Lowest power, sub-GHz, multi-standard low-power wide-area transceiver IC

Lowest power, sub-GHz, multi-standard low-power wide-area transceiver IC

Technology News |
By Graham Prophet

A number of stand-alone radio networks have emerged for long distance (km) transmission of IoT-class data (remote sensors, and the like), as well as narrow-band services associated with LTE cellular services. imec’s radio chip can operate with a lower level of power than any other radio chip technology released to date for this role. The sub-GHz radio chip’s technology can serve multiple protocols including IEEE 802.15.4g/k, W-MBUS, KNX-RF, as well as the LoRa and SIGFOX networks, and future cellular IoT.


The radio chip operates in industrial, scientific, medical (ISM) and short-range devices (SRD) bands, covering 780 MHz to 930 MHz. The design offers a high level of interference rejection and lowest bill of materials by minimizing external components as compared to of-the-shelf available chips. The radio is implemented as a complete SoC including the RF front end, power management, an ARM processor,160 kBytes of SRAM and peripherals such as SPI, I²C and UART. It features a targeted sensitivity of -120 dBm at 0.1% BER (1 kbps) and power consumption of 8 mW (Rx) and 113 mW (Tx) for 13.5 dBm output power. The receiver supports a wide gain range to handle input signals from -120 dBm to -15 dBm, corresponding to a large dynamic range of 105 dB. The PA features automatic ramp-up and ramp-down for ARIB spectral mask compliancy. Output power is controllable from <-40dBm up to 15dBm.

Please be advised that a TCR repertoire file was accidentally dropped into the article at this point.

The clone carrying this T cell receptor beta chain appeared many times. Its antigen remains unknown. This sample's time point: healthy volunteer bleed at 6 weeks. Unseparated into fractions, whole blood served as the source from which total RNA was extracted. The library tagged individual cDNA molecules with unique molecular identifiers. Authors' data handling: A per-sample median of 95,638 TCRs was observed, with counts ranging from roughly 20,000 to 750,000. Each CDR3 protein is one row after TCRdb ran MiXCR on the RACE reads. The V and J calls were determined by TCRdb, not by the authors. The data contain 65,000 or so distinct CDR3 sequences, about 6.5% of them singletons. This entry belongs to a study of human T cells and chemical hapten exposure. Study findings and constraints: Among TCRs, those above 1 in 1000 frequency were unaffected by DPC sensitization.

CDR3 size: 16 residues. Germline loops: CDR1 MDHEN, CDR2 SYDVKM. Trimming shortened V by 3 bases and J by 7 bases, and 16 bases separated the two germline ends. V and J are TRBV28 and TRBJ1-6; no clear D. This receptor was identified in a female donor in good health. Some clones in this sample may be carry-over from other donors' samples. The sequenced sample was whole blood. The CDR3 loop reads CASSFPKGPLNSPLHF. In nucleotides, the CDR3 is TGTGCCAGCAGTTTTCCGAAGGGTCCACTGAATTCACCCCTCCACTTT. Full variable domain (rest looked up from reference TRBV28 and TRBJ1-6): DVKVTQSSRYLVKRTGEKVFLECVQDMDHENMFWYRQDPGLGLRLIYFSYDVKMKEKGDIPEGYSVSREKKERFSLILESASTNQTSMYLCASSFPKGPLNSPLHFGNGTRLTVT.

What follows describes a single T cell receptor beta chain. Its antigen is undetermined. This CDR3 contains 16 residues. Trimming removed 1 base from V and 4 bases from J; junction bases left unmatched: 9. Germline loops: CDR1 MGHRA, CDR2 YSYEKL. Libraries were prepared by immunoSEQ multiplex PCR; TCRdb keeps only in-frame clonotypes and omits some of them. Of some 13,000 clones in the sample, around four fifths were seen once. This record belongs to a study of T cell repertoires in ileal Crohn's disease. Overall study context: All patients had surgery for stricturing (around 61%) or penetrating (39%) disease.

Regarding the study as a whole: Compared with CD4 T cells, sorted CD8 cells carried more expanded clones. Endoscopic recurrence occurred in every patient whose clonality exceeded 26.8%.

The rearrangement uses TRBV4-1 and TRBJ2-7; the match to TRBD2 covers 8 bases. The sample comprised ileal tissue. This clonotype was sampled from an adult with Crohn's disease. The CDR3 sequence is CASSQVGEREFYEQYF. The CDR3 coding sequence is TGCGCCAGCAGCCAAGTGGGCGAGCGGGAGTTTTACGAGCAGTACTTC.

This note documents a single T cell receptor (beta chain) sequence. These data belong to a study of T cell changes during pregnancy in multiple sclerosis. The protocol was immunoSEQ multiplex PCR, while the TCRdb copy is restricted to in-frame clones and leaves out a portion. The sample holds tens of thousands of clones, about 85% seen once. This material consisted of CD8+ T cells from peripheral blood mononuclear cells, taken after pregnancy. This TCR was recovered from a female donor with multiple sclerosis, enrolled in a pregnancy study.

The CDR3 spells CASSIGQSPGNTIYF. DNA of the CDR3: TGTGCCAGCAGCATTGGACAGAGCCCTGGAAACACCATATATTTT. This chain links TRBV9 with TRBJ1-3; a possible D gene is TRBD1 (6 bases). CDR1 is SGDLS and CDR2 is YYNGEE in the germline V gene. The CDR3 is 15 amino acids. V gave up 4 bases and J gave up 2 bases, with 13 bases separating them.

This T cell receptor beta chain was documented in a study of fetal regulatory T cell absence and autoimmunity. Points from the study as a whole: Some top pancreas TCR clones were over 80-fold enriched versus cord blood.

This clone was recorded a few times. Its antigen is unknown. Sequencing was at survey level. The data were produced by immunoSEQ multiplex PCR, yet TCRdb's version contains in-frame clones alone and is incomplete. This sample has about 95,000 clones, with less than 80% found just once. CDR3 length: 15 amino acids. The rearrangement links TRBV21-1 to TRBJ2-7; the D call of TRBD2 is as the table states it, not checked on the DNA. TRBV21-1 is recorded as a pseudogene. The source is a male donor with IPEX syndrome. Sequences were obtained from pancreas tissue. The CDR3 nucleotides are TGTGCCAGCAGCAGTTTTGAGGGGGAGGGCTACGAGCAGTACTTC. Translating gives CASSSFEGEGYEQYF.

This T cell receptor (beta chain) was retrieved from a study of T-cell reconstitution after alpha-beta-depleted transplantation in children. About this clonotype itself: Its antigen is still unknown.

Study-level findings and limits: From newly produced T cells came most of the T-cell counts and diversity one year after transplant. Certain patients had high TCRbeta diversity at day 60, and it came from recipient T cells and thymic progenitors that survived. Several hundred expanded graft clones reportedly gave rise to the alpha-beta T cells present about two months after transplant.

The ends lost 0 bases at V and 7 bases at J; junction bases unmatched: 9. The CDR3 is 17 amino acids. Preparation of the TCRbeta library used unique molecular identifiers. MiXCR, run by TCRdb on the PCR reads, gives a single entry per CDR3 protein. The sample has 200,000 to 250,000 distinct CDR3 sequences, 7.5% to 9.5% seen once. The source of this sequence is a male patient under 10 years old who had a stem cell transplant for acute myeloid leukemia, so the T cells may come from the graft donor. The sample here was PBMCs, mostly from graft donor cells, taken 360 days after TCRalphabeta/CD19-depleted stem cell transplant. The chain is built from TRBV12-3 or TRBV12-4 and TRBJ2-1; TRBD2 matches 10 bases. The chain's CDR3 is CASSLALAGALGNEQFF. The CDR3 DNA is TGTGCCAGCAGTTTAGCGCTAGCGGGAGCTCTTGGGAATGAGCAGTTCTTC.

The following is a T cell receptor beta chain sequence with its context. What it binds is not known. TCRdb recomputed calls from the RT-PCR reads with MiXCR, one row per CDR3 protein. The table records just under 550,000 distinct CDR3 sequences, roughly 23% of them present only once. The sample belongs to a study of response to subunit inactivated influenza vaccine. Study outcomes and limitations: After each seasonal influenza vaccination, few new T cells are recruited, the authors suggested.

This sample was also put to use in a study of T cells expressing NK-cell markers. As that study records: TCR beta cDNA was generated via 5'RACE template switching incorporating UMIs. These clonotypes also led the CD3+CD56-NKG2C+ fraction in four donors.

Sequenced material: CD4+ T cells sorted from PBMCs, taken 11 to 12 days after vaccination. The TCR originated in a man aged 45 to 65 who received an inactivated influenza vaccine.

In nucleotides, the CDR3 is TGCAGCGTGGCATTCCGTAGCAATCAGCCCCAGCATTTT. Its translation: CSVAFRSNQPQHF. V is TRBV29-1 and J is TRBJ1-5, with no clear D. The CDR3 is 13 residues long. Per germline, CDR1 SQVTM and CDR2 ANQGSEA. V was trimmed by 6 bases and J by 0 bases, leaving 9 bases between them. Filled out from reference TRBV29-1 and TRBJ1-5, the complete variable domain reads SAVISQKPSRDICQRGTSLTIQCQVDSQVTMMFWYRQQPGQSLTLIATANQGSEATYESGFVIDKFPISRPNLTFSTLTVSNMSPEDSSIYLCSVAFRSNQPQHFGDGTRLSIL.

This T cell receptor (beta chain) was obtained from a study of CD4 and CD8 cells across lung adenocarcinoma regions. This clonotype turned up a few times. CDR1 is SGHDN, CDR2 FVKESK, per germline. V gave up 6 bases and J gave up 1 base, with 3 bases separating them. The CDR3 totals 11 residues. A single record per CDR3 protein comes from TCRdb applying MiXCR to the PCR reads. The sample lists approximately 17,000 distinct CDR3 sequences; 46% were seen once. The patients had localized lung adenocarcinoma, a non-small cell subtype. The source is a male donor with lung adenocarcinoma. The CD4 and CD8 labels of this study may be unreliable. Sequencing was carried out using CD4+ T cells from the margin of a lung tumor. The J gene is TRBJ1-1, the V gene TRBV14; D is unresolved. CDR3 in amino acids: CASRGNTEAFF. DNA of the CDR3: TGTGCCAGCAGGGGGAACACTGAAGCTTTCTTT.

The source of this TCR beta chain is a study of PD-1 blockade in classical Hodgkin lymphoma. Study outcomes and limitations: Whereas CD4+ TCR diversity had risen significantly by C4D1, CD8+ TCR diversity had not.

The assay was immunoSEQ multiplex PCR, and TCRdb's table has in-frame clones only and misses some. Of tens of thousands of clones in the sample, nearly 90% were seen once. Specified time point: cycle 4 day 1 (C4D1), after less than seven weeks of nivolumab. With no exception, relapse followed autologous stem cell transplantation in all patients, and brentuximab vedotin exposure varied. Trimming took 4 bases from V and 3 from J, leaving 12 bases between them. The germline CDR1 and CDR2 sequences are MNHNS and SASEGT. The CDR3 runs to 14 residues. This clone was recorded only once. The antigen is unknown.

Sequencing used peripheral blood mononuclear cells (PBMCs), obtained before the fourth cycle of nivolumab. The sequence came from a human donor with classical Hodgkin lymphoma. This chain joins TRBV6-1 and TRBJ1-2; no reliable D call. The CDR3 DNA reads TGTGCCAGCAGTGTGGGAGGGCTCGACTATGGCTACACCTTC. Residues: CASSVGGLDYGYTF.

“With the foreseen release of the NB-IoT protocol in June 2016 by the 3GPP, it is clear that protocols such as NB-IoT, SigFox and LoRA are here to stay for the coming years,” stated Kathleen Philips, program director perceptive systems at imec/Holst Centre. “Our novel sub-GHz radio chip can serve multiple of these protocols and is an ideal solution for long-range wireless connectivity for IoT applications.”


Imec’s Industrial Affiliation program on the Intuitive Internet-of-Things (IoT) focuses on developing the building blocks for the future. The program explores an intuitive IoT, with sensor systems that can detect and assist with the needs and wants of people in an unobtrusive way, and can take into account their varied perspectives and surrounding environment. Along with low-power radio chips, imec also develops ultra-small, low-cost, intelligent, and ultra–low power sensors and heterogeneous sensor networks. Companies can partner with imec on its varied research initiatives and/or can work with imec to request access to imec’s technological advances to further develop their projects through licensing programs.




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